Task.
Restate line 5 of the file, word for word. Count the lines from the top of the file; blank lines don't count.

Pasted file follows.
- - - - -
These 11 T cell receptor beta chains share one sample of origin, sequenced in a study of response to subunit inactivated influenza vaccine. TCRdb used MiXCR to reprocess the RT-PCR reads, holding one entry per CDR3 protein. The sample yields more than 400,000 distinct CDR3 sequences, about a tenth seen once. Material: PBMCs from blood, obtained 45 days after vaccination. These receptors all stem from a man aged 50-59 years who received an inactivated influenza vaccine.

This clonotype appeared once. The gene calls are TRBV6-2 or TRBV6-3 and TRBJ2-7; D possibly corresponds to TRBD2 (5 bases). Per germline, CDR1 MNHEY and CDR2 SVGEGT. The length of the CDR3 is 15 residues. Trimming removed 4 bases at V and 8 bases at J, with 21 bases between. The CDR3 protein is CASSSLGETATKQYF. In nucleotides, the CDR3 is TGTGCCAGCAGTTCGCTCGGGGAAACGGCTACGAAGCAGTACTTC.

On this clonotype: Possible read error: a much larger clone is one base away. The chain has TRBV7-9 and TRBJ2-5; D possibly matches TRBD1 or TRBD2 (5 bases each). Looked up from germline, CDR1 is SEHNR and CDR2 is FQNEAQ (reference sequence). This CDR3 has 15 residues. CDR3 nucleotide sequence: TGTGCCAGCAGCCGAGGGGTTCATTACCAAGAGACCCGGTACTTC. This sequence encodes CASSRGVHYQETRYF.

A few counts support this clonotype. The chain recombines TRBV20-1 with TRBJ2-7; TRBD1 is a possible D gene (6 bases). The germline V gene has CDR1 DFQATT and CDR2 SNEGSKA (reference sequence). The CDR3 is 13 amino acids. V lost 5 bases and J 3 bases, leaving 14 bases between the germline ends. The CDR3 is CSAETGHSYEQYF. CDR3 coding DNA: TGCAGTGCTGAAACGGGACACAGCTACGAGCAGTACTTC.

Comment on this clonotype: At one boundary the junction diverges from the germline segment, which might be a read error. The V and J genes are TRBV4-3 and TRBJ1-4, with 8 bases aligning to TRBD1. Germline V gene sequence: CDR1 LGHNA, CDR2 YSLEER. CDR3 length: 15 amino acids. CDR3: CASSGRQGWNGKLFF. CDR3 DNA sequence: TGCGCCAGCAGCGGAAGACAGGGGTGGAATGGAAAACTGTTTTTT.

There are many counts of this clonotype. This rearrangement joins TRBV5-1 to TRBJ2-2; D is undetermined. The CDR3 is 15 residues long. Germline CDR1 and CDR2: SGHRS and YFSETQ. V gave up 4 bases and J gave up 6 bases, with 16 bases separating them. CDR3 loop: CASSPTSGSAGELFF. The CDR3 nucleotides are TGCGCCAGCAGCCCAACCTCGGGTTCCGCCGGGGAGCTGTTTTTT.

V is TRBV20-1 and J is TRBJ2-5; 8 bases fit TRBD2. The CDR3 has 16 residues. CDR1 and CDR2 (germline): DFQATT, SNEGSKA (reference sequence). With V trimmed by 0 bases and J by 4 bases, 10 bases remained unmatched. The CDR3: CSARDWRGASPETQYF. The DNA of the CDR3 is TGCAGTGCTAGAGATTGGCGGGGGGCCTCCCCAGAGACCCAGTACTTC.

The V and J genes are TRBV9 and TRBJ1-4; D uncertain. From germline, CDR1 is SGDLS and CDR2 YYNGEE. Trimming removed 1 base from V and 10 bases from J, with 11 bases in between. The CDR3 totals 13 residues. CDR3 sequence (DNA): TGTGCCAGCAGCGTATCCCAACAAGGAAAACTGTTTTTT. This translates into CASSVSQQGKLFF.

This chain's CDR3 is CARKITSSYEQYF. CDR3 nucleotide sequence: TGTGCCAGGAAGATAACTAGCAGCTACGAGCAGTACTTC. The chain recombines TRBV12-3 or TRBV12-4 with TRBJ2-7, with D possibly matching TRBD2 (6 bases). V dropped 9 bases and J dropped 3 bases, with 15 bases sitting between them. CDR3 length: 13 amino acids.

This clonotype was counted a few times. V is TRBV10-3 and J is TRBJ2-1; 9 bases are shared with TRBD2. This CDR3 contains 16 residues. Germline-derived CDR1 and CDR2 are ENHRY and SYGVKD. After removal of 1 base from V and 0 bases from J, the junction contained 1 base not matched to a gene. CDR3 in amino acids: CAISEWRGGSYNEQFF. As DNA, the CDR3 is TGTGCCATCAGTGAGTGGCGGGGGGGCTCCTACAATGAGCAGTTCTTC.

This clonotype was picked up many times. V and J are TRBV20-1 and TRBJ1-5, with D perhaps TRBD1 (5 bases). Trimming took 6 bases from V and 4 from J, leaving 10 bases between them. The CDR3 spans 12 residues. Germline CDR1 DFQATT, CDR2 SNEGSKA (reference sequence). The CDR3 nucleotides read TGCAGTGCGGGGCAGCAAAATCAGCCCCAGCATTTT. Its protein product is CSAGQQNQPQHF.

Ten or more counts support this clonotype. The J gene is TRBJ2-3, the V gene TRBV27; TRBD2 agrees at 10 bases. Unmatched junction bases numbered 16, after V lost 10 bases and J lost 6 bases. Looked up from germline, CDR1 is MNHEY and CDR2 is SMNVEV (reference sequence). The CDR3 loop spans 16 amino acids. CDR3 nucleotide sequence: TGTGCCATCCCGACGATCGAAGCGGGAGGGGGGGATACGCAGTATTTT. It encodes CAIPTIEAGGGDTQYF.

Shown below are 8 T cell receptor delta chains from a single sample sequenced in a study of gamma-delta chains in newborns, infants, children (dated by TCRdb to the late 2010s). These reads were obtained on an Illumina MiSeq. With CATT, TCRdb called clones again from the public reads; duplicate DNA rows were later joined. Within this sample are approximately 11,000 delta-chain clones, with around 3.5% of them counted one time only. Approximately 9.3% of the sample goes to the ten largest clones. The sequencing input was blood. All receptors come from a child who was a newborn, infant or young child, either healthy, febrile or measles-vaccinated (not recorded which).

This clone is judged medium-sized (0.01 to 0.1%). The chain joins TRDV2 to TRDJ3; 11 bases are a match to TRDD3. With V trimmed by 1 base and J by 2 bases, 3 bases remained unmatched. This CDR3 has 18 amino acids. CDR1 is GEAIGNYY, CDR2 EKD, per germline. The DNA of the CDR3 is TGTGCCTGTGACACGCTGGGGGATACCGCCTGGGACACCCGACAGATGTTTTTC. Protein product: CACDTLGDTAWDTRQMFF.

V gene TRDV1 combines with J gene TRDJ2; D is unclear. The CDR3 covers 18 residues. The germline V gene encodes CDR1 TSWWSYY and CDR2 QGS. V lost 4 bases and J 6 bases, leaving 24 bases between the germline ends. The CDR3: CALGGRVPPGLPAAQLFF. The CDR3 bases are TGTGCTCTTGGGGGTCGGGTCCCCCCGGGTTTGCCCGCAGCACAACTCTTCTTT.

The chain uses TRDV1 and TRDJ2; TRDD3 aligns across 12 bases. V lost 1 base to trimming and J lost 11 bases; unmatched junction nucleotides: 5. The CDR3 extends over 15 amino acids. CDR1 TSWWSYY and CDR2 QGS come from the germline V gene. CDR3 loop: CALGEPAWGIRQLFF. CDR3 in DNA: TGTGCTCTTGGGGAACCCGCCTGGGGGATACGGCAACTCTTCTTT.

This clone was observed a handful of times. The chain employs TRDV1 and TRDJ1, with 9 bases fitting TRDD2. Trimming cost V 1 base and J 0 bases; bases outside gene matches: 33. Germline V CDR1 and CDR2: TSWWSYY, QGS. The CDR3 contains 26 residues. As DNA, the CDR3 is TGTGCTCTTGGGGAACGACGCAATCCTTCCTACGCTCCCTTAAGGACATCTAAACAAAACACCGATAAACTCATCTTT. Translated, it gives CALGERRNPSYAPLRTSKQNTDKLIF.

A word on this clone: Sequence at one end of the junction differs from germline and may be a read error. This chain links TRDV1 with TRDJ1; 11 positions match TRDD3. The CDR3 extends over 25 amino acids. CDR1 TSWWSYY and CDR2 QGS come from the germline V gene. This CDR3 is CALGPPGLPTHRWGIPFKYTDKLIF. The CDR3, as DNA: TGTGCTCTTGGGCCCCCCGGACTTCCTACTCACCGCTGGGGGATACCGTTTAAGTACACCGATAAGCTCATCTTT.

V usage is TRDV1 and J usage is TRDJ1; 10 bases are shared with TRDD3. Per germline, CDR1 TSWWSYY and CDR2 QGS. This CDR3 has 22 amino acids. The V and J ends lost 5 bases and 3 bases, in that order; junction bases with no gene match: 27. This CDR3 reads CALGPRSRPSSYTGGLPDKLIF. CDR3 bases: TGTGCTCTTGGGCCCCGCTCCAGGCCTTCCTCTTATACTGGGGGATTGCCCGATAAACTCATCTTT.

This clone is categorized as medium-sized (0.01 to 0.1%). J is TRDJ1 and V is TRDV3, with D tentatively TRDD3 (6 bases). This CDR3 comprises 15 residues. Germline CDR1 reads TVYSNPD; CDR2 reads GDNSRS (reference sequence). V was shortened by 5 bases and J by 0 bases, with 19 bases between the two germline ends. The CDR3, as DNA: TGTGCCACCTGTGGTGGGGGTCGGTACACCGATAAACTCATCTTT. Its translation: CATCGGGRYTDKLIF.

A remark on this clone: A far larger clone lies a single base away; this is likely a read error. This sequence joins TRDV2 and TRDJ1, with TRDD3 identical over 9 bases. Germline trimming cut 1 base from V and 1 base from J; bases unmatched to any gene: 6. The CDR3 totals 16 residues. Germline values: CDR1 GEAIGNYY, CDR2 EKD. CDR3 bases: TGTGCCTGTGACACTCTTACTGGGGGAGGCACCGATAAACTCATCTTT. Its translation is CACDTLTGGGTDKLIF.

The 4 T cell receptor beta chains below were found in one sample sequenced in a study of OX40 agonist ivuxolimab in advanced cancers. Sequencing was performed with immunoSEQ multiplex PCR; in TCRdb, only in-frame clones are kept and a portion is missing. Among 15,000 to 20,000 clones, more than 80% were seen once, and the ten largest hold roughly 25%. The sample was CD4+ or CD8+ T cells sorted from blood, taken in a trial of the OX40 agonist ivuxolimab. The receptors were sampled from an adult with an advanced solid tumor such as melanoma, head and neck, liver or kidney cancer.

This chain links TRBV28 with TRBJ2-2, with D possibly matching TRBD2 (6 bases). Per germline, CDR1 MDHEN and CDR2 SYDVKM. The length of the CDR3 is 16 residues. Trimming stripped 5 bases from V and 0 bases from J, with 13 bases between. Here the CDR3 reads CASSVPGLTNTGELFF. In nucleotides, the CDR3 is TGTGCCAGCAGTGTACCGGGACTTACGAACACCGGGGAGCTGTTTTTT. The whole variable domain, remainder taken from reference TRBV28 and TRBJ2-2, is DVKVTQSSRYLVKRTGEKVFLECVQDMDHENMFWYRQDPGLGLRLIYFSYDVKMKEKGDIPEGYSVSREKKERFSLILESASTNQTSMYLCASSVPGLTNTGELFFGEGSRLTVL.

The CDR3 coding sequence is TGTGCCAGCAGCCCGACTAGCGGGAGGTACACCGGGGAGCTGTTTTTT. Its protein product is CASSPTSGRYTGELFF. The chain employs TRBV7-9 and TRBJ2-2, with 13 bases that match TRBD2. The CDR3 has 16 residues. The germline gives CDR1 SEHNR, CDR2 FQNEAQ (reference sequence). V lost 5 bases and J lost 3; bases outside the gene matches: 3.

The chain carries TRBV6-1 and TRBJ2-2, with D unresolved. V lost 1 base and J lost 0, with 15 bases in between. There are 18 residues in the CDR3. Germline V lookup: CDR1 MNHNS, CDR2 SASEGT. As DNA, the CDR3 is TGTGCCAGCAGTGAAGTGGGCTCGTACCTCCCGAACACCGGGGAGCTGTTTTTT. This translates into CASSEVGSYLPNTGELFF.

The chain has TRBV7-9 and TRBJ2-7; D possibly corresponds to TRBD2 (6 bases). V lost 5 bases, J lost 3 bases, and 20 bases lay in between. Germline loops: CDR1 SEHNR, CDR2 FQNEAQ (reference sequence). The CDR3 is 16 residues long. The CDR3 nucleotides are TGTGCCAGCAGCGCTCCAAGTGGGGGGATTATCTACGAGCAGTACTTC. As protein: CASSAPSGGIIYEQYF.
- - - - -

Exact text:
Comment on this clonotype: At one boundary the junction diverges from the germline segment, which might be a read error. The V and J genes are TRBV4-3 and TRBJ1-4, with 8 bases aligning to TRBD1. Germline V gene sequence: CDR1 LGHNA, CDR2 YSLEER. CDR3 length: 15 amino acids. CDR3: CASSGRQGWNGKLFF. CDR3 DNA sequence: TGCGCCAGCAGCGGAAGACAGGGGTGGAATGGAAAACTGTTTTTT.